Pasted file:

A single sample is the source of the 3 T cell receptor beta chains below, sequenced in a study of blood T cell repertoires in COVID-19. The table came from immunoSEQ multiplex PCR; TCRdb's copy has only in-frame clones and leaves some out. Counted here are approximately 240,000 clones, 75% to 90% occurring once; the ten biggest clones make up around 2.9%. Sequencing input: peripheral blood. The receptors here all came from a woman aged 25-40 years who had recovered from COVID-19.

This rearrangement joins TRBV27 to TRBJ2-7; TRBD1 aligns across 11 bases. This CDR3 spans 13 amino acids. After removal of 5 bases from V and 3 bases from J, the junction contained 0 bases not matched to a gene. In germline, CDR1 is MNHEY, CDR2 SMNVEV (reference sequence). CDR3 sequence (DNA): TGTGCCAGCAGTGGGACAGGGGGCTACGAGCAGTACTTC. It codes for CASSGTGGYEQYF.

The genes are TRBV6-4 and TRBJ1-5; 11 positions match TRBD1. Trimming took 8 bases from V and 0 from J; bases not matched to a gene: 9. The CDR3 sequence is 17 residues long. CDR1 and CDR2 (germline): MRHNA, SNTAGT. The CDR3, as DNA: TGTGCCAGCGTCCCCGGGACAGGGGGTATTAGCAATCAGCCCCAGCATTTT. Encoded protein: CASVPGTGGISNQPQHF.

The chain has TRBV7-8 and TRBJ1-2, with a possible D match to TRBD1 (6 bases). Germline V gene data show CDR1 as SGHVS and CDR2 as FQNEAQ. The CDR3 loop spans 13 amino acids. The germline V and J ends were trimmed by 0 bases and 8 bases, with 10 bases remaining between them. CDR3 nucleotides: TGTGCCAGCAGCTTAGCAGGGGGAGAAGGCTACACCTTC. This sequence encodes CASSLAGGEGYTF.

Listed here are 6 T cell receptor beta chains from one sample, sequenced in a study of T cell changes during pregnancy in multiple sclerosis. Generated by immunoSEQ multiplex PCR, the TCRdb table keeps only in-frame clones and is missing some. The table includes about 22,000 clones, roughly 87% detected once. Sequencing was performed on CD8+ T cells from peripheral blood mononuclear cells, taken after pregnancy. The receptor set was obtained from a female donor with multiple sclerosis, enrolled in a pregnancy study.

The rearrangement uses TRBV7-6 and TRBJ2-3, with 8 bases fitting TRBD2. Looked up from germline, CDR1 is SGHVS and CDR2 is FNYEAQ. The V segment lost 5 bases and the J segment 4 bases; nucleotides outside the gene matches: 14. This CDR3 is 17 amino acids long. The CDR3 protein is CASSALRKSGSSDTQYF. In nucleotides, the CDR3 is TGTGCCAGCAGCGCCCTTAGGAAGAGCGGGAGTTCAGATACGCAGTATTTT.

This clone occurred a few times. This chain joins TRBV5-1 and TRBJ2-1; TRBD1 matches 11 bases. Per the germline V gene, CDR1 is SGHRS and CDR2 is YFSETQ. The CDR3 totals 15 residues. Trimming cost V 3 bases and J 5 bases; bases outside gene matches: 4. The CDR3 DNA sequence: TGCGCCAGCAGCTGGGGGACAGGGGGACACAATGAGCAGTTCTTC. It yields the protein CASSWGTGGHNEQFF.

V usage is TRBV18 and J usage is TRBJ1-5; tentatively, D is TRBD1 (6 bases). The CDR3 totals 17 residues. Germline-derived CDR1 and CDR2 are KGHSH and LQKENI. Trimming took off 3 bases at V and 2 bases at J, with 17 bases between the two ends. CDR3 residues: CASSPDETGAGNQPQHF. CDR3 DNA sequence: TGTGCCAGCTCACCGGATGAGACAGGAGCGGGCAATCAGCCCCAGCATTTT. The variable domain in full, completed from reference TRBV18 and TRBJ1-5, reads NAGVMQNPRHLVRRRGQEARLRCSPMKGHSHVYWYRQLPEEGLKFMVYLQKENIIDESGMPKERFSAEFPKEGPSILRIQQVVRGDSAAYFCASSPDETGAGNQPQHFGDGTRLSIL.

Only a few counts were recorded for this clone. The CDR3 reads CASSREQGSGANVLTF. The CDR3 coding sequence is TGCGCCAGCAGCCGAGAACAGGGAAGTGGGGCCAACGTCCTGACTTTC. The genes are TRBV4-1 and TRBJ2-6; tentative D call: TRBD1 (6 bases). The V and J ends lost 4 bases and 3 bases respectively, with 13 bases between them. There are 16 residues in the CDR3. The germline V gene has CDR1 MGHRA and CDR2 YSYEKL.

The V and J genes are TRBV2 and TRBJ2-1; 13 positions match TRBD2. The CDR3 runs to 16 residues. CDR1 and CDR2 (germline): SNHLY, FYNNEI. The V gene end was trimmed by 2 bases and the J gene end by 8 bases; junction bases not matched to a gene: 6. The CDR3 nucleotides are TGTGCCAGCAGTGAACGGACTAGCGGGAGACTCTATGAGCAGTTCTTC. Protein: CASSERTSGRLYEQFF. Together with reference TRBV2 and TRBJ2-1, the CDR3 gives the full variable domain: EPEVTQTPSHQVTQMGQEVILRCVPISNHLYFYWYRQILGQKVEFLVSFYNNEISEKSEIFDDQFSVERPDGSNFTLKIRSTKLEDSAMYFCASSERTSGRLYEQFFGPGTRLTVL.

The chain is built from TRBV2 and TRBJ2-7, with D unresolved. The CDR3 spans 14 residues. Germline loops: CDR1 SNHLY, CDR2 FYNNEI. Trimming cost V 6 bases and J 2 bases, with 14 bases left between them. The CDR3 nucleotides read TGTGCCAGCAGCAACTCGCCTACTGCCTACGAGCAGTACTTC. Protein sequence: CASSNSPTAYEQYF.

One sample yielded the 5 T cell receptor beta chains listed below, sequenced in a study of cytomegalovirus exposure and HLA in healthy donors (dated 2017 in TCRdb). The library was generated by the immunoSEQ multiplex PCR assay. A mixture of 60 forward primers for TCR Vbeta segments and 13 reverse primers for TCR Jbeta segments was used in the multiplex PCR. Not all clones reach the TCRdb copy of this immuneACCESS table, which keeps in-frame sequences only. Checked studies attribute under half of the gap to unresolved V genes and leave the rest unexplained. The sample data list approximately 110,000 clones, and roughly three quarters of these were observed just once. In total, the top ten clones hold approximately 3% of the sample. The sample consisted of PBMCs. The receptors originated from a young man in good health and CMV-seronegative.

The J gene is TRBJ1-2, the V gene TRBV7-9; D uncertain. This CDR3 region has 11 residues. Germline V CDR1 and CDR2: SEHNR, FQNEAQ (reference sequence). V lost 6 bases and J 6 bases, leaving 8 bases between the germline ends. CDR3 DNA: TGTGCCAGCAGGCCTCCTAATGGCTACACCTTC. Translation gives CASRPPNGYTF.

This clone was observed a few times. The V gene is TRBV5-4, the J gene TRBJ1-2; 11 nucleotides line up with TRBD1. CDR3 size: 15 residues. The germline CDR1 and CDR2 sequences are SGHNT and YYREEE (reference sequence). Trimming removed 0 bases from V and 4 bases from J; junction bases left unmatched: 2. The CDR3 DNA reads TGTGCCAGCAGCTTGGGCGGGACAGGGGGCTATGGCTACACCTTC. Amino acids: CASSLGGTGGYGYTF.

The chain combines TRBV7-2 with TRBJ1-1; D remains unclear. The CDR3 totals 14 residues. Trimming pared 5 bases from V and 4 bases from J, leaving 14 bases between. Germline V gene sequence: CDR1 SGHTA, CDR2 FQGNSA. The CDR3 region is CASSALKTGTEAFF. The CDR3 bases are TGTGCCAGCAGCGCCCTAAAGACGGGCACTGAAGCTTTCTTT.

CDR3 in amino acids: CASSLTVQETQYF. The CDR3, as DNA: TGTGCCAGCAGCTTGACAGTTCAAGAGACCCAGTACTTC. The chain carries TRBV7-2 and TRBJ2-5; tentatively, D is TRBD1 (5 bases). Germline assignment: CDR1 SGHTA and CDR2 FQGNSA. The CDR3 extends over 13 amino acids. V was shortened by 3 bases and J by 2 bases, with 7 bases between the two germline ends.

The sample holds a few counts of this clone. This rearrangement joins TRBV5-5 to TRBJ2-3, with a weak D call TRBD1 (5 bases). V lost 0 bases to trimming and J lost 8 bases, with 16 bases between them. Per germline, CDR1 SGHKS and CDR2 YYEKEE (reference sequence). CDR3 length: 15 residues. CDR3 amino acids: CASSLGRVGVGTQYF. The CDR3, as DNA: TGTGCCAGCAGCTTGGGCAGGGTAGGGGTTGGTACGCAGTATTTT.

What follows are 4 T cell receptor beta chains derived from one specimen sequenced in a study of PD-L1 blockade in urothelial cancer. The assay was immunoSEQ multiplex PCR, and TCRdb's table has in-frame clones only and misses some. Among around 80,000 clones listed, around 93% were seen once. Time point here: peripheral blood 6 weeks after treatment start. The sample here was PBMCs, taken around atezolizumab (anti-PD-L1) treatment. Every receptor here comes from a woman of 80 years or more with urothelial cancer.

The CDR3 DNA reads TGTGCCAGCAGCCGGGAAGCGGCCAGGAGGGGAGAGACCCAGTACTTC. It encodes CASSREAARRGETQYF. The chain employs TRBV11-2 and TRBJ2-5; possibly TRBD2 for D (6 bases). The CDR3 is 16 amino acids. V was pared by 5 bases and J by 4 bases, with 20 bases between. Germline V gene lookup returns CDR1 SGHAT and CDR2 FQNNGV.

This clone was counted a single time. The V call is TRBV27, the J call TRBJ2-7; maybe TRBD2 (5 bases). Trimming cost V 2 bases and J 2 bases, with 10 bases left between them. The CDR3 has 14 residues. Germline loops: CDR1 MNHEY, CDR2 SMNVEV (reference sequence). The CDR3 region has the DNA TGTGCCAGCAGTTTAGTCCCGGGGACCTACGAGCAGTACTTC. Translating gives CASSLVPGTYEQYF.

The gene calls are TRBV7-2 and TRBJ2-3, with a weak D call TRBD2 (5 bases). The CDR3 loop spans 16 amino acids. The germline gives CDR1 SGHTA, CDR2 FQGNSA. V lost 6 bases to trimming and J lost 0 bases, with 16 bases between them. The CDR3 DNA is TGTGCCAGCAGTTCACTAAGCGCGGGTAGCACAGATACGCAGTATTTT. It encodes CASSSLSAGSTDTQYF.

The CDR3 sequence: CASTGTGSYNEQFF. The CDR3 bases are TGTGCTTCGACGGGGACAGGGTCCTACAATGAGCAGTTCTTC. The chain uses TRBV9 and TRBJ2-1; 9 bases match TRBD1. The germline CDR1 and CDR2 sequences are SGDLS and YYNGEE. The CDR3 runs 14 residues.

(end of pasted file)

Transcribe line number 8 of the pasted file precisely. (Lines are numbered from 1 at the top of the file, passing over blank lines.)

V usage is TRBV18 and J usage is TRBJ1-5; tentatively, D is TRBD1 (6 bases). The CDR3 totals 17 residues. Germline-derived CDR1 and CDR2 are KGHSH and LQKENI. Trimming took off 3 bases at V and 2 bases at J, with 17 bases between the two ends. CDR3 residues: CASSPDETGAGNQPQHF. CDR3 DNA sequence: TGTGCCAGCTCACCGGATGAGACAGGAGCGGGCAATCAGCCCCAGCATTTT. The variable domain in full, completed from reference TRBV18 and TRBJ1-5, reads NAGVMQNPRHLVRRRGQEARLRCSPMKGHSHVYWYRQLPEEGLKFMVYLQKENIIDESGMPKERFSAEFPKEGPSILRIQQVVRGDSAAYFCASSPDETGAGNQPQHFGDGTRLSIL.